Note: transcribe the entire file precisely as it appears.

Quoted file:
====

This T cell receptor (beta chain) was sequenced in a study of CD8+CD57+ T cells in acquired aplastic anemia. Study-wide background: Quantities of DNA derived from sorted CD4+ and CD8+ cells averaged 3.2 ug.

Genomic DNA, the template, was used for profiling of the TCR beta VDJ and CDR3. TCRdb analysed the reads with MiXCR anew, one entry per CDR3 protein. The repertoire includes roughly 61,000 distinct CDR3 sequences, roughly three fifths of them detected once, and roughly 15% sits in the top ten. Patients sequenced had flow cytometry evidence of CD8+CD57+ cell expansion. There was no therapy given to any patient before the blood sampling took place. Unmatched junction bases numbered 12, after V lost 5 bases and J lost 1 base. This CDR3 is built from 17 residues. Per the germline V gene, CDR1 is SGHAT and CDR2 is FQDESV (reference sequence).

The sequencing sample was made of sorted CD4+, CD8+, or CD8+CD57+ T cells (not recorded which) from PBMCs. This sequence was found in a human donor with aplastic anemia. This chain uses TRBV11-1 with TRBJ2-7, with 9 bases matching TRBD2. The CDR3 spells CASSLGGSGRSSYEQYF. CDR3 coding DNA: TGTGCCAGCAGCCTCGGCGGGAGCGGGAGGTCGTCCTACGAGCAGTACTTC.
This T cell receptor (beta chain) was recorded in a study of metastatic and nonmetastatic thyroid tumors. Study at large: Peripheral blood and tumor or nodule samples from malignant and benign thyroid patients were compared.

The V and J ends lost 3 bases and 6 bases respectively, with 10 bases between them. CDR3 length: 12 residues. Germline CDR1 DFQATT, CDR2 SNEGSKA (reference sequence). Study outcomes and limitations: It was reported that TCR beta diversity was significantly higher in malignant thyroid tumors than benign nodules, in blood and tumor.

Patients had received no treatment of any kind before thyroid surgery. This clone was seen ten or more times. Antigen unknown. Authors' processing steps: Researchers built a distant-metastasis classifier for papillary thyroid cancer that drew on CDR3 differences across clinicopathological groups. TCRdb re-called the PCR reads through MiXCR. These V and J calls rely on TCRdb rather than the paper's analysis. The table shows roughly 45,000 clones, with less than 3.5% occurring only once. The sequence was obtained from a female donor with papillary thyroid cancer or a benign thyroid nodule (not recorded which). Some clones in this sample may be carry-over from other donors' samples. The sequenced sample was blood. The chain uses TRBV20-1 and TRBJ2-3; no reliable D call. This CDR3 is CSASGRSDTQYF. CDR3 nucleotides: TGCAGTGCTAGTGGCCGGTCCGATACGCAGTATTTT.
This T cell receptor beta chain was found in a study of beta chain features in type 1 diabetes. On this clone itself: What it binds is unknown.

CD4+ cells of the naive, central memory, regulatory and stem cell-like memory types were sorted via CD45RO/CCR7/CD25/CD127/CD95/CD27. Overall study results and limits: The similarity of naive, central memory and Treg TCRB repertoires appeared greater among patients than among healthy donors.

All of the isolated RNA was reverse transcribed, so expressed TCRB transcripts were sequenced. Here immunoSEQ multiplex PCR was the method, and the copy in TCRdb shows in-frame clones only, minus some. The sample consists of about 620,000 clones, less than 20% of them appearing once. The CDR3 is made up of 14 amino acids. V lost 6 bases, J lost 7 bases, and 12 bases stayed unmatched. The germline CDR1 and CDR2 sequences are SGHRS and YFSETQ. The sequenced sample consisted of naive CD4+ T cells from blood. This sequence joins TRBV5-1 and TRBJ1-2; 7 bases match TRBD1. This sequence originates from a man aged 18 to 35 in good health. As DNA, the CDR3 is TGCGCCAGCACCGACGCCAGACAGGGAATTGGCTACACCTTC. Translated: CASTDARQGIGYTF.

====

This T cell receptor (beta chain) was sequenced in a study of CD8+CD57+ T cells in acquired aplastic anemia. Study-wide background: Quantities of DNA derived from sorted CD4+ and CD8+ cells averaged 3.2 ug.

Genomic DNA, the template, was used for profiling of the TCR beta VDJ and CDR3. TCRdb analysed the reads with MiXCR anew, one entry per CDR3 protein. The repertoire includes roughly 61,000 distinct CDR3 sequences, roughly three fifths of them detected once, and roughly 15% sits in the top ten. Patients sequenced had flow cytometry evidence of CD8+CD57+ cell expansion. There was no therapy given to any patient before the blood sampling took place. Unmatched junction bases numbered 12, after V lost 5 bases and J lost 1 base. This CDR3 is built from 17 residues. Per the germline V gene, CDR1 is SGHAT and CDR2 is FQDESV (reference sequence).

The sequencing sample was made of sorted CD4+, CD8+, or CD8+CD57+ T cells (not recorded which) from PBMCs. This sequence was found in a human donor with aplastic anemia. This chain uses TRBV11-1 with TRBJ2-7, with 9 bases matching TRBD2. The CDR3 spells CASSLGGSGRSSYEQYF. CDR3 coding DNA: TGTGCCAGCAGCCTCGGCGGGAGCGGGAGGTCGTCCTACGAGCAGTACTTC.
This T cell receptor (beta chain) was recorded in a study of metastatic and nonmetastatic thyroid tumors. Study at large: Peripheral blood and tumor or nodule samples from malignant and benign thyroid patients were compared.

The V and J ends lost 3 bases and 6 bases respectively, with 10 bases between them. CDR3 length: 12 residues. Germline CDR1 DFQATT, CDR2 SNEGSKA (reference sequence). Study outcomes and limitations: It was reported that TCR beta diversity was significantly higher in malignant thyroid tumors than benign nodules, in blood and tumor.

Patients had received no treatment of any kind before thyroid surgery. This clone was seen ten or more times. Antigen unknown. Authors' processing steps: Researchers built a distant-metastasis classifier for papillary thyroid cancer that drew on CDR3 differences across clinicopathological groups. TCRdb re-called the PCR reads through MiXCR. These V and J calls rely on TCRdb rather than the paper's analysis. The table shows roughly 45,000 clones, with less than 3.5% occurring only once. The sequence was obtained from a female donor with papillary thyroid cancer or a benign thyroid nodule (not recorded which). Some clones in this sample may be carry-over from other donors' samples. The sequenced sample was blood. The chain uses TRBV20-1 and TRBJ2-3; no reliable D call. This CDR3 is CSASGRSDTQYF. CDR3 nucleotides: TGCAGTGCTAGTGGCCGGTCCGATACGCAGTATTTT.
This T cell receptor beta chain was found in a study of beta chain features in type 1 diabetes. On this clone itself: What it binds is unknown.

CD4+ cells of the naive, central memory, regulatory and stem cell-like memory types were sorted via CD45RO/CCR7/CD25/CD127/CD95/CD27. Overall study results and limits: The similarity of naive, central memory and Treg TCRB repertoires appeared greater among patients than among healthy donors.

All of the isolated RNA was reverse transcribed, so expressed TCRB transcripts were sequenced. Here immunoSEQ multiplex PCR was the method, and the copy in TCRdb shows in-frame clones only, minus some. The sample consists of about 620,000 clones, less than 20% of them appearing once. The CDR3 is made up of 14 amino acids. V lost 6 bases, J lost 7 bases, and 12 bases stayed unmatched. The germline CDR1 and CDR2 sequences are SGHRS and YFSETQ. The sequenced sample consisted of naive CD4+ T cells from blood. This sequence joins TRBV5-1 and TRBJ1-2; 7 bases match TRBD1. This sequence originates from a man aged 18 to 35 in good health. As DNA, the CDR3 is TGCGCCAGCACCGACGCCAGACAGGGAATTGGCTACACCTTC. Translated: CASTDARQGIGYTF.